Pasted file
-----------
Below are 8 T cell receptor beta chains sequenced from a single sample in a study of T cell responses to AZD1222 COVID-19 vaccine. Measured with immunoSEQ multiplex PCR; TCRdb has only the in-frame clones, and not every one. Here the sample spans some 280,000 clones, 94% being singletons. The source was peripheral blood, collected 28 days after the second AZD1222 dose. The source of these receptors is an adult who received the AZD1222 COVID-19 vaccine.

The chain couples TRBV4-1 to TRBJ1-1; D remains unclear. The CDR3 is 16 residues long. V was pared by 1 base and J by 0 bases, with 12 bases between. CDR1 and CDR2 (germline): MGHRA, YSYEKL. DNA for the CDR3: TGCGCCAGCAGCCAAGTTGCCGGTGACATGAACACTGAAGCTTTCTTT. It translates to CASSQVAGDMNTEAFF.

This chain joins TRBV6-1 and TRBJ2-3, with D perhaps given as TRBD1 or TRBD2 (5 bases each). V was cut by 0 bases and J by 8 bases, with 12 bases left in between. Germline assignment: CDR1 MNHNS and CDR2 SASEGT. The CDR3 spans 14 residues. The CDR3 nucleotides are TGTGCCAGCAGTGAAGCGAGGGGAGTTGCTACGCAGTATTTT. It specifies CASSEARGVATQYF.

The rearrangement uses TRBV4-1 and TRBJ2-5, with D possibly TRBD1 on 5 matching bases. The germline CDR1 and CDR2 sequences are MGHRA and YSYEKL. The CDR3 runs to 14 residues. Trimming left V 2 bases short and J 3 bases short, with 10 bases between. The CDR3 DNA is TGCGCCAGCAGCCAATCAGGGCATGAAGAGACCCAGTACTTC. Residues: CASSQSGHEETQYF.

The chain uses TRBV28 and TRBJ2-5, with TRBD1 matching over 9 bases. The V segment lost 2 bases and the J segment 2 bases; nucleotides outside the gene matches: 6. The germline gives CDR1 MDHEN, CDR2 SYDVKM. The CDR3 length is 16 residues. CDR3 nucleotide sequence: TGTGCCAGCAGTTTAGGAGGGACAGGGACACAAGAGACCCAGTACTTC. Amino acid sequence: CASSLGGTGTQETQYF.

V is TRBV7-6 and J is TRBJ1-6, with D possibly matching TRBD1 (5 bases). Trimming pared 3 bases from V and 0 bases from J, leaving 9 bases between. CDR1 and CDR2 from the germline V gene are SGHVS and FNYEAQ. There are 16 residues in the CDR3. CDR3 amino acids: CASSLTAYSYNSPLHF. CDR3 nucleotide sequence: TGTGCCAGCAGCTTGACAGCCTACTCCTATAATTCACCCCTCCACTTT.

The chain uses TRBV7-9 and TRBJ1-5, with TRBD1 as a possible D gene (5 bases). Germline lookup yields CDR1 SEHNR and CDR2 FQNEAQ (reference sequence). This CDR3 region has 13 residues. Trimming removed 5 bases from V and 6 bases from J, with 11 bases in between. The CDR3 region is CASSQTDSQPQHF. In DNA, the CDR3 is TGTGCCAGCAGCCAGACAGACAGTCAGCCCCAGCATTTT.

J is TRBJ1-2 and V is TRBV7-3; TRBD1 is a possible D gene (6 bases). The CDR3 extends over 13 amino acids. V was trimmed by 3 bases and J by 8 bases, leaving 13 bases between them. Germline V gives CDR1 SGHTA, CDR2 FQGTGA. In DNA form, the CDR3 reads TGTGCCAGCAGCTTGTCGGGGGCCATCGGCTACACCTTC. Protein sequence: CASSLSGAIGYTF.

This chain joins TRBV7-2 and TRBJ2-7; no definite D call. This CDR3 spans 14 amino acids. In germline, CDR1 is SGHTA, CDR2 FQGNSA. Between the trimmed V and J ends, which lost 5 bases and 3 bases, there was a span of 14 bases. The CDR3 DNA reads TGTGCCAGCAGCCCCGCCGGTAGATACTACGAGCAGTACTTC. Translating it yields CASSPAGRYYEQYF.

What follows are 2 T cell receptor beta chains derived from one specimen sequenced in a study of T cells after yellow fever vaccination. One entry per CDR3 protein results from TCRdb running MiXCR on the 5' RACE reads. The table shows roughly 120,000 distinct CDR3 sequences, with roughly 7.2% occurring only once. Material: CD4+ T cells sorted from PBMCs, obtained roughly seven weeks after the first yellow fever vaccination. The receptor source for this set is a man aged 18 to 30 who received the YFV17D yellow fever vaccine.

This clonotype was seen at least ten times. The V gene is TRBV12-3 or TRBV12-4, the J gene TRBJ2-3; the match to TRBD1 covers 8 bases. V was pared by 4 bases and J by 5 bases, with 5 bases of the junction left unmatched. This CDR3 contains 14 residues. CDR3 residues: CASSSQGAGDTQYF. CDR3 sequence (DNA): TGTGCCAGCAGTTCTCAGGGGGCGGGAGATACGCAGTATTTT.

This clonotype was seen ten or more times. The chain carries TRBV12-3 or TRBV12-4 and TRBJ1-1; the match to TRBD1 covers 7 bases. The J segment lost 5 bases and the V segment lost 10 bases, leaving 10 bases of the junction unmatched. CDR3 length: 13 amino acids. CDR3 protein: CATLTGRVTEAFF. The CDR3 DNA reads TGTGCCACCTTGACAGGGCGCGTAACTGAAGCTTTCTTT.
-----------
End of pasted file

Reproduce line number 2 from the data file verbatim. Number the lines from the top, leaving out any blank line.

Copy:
The chain couples TRBV4-1 to TRBJ1-1; D remains unclear. The CDR3 is 16 residues long. V was pared by 1 base and J by 0 bases, with 12 bases between. CDR1 and CDR2 (germline): MGHRA, YSYEKL. DNA for the CDR3: TGCGCCAGCAGCCAAGTTGCCGGTGACATGAACACTGAAGCTTTCTTT. It translates to CASSQVAGDMNTEAFF.